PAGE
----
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June 18, 2012

The Role of Monasticism in our Time

From an interview with Metropolitan Hierotheos of Nafpaktos:

Question: Coming now to contemporary Orthodox monasticism, what would you consider to be its primary role in the present circumstances compared to that in the past? Would you say that every epoch puts a different challenge before the monastic community, and if that is so, what specific mission it has in our time?

Answer: In the Orthodox Church, genuine monasticism is the one that lives fully the hesychastic tradition we mentioned above, and the monks should be, according to an ancient saying, “the ones who live by the Gospel”.

It is significant that anchoritism developed as a reaction to the “spirit” of secularism, when the persecution of the Church ceased in the fourth century and the “spirit” of secularism entered the Church. Because of this, Orthodox monasticism, in contrast to western monasticism, is the experience of the prophetic, apostolic, martyric life and, unlike in the West, it is not the monks who save the Church but they are saved by remaining within the Church.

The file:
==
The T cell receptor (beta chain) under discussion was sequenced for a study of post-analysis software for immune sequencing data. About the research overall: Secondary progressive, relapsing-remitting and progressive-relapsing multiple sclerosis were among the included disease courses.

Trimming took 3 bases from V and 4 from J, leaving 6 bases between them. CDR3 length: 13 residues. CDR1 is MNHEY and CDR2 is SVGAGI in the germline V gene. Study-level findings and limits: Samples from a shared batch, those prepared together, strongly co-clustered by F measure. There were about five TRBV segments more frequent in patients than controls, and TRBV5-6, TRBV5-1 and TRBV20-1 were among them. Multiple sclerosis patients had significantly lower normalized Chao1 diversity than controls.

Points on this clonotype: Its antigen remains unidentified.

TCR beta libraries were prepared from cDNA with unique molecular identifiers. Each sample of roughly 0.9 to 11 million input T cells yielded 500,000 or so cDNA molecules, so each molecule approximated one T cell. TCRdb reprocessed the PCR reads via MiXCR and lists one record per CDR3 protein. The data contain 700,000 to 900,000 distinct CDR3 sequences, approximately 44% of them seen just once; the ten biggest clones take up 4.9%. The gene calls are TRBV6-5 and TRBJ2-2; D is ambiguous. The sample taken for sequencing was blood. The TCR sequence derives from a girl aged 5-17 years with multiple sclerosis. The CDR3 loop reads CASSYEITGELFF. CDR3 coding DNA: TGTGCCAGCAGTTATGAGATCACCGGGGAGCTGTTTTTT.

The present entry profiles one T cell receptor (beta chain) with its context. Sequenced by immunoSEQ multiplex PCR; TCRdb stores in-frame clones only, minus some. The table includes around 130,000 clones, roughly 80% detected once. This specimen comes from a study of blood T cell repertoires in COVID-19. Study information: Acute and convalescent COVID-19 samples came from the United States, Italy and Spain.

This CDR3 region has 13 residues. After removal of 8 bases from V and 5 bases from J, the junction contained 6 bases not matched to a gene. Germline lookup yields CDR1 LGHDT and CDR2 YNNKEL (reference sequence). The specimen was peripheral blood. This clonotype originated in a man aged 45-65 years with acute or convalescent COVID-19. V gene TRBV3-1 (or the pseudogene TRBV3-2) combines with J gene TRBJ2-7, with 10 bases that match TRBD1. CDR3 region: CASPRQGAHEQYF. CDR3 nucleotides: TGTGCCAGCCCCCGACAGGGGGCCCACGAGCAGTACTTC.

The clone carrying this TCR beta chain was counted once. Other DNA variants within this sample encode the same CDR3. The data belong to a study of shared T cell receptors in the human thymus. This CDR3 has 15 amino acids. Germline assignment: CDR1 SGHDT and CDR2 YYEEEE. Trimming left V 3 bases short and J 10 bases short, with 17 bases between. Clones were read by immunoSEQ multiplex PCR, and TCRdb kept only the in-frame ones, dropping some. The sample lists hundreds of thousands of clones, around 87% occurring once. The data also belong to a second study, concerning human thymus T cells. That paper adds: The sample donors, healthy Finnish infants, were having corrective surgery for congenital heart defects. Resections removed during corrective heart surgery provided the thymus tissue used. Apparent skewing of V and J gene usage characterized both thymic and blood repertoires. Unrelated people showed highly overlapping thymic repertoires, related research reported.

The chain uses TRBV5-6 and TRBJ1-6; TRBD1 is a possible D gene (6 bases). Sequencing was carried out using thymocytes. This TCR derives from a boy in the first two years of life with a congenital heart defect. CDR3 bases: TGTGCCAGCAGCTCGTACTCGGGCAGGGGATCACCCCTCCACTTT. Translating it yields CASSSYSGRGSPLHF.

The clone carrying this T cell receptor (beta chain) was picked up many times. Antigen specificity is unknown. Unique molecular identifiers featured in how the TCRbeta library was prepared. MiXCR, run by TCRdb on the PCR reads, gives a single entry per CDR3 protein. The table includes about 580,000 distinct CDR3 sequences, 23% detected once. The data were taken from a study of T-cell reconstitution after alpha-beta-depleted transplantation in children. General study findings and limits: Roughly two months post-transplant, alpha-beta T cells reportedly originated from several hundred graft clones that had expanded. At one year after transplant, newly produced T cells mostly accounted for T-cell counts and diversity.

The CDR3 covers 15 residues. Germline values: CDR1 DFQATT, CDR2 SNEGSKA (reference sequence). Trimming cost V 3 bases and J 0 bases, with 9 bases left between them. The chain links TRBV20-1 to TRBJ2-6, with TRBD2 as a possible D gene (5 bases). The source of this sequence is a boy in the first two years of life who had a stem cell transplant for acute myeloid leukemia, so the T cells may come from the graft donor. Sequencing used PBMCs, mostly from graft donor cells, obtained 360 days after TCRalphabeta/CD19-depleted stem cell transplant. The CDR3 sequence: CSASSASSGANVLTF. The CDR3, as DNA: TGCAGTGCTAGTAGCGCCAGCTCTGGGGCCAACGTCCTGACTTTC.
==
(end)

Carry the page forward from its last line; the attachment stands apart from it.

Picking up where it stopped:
Consequently, monasteries function, and have to function, as spiritual medical schools of the Church. The physicians learn at medical schools what physical illness is, what a healthy organism is and how the sick are cured. Similarly, the monks learn in these spiritual medical schools the method for men’s spiritual cure. When monasticism misses this objective, it is secularized and causes greater disappointment to Christians. Because in such cases monasticism becomes a secular organization, a place where all passions, aggressiveness and fanaticism are cultivated.

From Sobornost, September 2006.